Overall, it is typical for residents to have at least one first author manuscript or publication, and this was my goal. Scholar’s Day provides a great opportunity to see this in action — I’m amazed by all the great work people have done. Even for those with no previous research experience, the great mentorship combined with the research course mean that you will have ample help here at UVA. Overall, opportunities are everywhere you look!
Travel to Meetings
Funding is provided to all residents, up to $1,500 over residency, for research project support or travel to meetings at which they have an abstract accepted for a poster or oral presentation. Some additional departmental research grants can be applied for (see below), and residents in specialized training tracks have additional research funding. Assistance is provided for finding coverage for their hospital commitments during the meeting to ensure they are able to attend.
Every year the Department of Medicine provides funding in the form of Resident Research Grants (see select examples from prior years below). These are awarded to PGY-2s to support mentored resident research projects. This year there are 9 funded proposals on a variety of topics. Current residents can also find mentors by accessing our online list of over 190 projects and ideas submitted by DOM faculty from across the divisions.
Cancer is the second leading cause of death worldwide, and lung cancer is the leading cause of cancer related mortality. Large scale genomic analyses of lung cancer have revealed both the complexity of lung cancer genetics and commonly occurring molecular alterations that represent potential therapeutic targets and prognostic indicators. Targeted therapies have dramatically changed treatment for the subset of patients with actionable driver mutations. Immunotherapy with checkpoint inhibitors which disrupt the PD-1/PD-L1 interaction is an important emerging therapy for the broader population of patients with advanced non-small cell lung cancer who lack driver mutations or who have progressed on therapy. Genetic predictors of response to immunotherapy remain uncertain. One candidate is TP53, mutation of which is present in approximately 50% of lung adenocarcinomas. Several publications have suggested that TP53 mutation is positively associated with response to immunotherapy, possibly due to an associated increase in neoantigen expression. Our hypothesis is that non-small cell lung cancer (NSCLC) patients with a detectable TP53 mutation and treated with a checkpoint inhibitor-containing regimen at UVA will demonstrate a statistically significant increase in progression free survival compared to patients lacking TP53 mutations.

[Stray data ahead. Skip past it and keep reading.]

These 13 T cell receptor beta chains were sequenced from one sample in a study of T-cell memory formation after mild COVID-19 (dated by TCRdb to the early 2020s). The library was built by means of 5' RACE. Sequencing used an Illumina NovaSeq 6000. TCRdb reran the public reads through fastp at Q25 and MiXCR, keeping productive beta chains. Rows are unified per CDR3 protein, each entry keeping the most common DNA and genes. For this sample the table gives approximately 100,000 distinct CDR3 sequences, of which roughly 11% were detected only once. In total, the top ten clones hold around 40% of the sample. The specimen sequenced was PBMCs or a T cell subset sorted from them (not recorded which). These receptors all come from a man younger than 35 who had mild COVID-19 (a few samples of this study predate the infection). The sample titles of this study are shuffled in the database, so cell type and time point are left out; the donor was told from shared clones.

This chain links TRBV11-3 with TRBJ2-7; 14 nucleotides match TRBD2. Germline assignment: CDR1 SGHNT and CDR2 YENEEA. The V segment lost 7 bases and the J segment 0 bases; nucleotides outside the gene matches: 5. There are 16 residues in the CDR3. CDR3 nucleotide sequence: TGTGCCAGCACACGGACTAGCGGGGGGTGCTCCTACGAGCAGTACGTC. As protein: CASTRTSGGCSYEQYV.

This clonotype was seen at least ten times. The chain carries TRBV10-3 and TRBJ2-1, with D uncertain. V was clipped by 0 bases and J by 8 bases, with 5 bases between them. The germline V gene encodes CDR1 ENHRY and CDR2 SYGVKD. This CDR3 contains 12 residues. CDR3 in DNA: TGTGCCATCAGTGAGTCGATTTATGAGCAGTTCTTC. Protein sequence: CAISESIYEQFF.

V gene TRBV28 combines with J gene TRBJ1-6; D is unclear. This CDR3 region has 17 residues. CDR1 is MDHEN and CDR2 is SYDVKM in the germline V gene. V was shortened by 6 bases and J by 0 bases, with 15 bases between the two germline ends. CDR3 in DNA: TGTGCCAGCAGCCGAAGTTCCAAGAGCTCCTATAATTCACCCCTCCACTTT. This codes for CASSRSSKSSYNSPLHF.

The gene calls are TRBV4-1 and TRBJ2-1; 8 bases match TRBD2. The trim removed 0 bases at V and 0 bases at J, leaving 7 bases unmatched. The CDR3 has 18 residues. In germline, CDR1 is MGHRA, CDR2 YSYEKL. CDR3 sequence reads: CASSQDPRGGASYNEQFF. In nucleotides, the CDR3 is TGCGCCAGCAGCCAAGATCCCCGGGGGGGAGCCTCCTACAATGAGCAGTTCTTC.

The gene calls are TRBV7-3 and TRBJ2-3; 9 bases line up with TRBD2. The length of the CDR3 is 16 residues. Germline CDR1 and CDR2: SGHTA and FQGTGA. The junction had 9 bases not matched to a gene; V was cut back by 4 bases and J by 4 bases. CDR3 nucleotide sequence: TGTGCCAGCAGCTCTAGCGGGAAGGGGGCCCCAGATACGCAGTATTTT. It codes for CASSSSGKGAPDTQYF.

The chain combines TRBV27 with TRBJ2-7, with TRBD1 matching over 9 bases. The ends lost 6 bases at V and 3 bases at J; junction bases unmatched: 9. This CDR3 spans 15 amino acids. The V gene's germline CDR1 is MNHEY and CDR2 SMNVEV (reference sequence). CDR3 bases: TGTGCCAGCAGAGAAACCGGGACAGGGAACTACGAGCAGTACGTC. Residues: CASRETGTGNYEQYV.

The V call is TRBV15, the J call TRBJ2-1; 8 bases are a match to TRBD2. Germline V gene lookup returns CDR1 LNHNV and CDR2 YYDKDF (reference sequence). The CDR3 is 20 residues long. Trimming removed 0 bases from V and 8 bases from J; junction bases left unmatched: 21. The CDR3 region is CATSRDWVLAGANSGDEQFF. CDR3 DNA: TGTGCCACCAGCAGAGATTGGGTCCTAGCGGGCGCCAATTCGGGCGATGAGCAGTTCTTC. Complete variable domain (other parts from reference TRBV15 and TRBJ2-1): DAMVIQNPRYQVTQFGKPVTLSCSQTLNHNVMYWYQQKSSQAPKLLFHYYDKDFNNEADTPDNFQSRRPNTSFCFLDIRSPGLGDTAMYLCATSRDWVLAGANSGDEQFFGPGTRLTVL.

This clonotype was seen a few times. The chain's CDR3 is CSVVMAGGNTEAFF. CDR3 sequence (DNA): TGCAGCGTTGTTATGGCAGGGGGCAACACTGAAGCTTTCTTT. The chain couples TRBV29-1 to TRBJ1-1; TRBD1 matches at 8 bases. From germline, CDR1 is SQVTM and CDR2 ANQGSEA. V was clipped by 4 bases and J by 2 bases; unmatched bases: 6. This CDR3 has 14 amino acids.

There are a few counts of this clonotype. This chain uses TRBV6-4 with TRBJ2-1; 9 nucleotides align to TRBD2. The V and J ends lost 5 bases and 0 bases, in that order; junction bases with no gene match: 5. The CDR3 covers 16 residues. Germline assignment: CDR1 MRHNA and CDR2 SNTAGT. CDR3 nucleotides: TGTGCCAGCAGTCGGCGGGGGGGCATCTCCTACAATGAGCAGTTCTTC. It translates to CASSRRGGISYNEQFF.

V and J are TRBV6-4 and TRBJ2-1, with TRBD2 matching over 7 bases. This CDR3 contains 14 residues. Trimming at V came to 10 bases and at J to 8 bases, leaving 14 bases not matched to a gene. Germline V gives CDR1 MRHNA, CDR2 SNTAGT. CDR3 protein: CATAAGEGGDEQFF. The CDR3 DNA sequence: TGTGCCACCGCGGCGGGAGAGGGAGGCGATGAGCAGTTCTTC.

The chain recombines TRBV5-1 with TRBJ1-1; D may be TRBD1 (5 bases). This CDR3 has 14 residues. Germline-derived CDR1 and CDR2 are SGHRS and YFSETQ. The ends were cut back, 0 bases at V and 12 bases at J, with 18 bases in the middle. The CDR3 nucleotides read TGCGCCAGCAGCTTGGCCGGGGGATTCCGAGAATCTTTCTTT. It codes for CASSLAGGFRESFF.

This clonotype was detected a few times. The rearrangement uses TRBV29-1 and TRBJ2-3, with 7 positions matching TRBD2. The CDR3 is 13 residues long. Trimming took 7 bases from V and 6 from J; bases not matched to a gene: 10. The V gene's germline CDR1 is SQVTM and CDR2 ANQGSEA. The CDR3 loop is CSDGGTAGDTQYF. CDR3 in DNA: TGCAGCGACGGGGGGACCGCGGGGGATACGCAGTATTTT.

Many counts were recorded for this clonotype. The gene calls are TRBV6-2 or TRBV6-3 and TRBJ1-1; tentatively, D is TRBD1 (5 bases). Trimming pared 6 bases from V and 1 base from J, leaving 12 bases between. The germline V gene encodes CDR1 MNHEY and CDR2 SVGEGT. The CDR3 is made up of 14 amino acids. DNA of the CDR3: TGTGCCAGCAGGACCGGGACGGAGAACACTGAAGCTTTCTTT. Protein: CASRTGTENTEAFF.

Health systems, payers, and patients are increasingly recognizing the need to reduce healthcare costs. “Value” is defined as the quotient of meaningful patient outcomes compared to the costs of care. Evidence shows that residency training influences physician ordering behavior and value-based decision making, and a joint AAIM-ACP committee as well as the ACGME have declared cost awareness an important priority for resident education. Additional research shows that providing cost data alone is insufficient—for it to have an effect on provider habits, it must also be accompanied by targeted education related to high value care. To fill this void of information for our residents, we are developing a cost-conscious care lecture series that asks residents to adequately diagnose and treat patients while ordering as few tests as possible.
Our hypothesis is that providing data about hospital charges in the context of case presentations will increase resident knowledge of healthcare costs and change attitudes toward cost-conscious care. We have collected pre-intervention data and plan to deliver cost-conscious care lectures including education on the scenario diagnosis as well as the utility and costs of tests ordered. This will be followed by repeat surveys for statistical comparison to pre-intervention data.
Resident: Thomas Dieringer, MD, Class of 2019
Faculty Mentor: Ann Hays, MD
Clostridium difficile infection remains one of the most commonly acquired nosocomial infections in the United States. These infections are responsible for billions of healthcare dollars spent each year and have been challenging to treat given their propensity for recurrence and reinfection in susceptible populations including infants, immunocompromised, and the elderly. Recently, fecal microbiota transplantation (FMT) has emerged as a new therapy to better address the growing need to manage severe and complicated recurrent clostridium difficile infections. Few studies have addressed the efficacy of this treatment, especially compared to standard therapies involving antibiotic tapers and supplementation with probiotics. We aim to review current the therapeutic options including FMT and alternatives including vancomycin tapering with probiotic supplementation in severe and complicated recurrent clostridium difficile infections at the University of Virginia. Our hypothesis is that patients with severe and complicated clostridium difficile infection treated with a prolonged vancomycin taper and probiotic supplementation with Kefir do not have a higher rate of recurrence or reinfection when compared to patients managed with fecal microbiota transplantation. Outcomes for different treatment and patient populations will be analyzed with chi-square or Fisher’s exact test. Bivariate logistic regression will be used to evaluate risk factors for clostridium difficile recurrence or reinfection.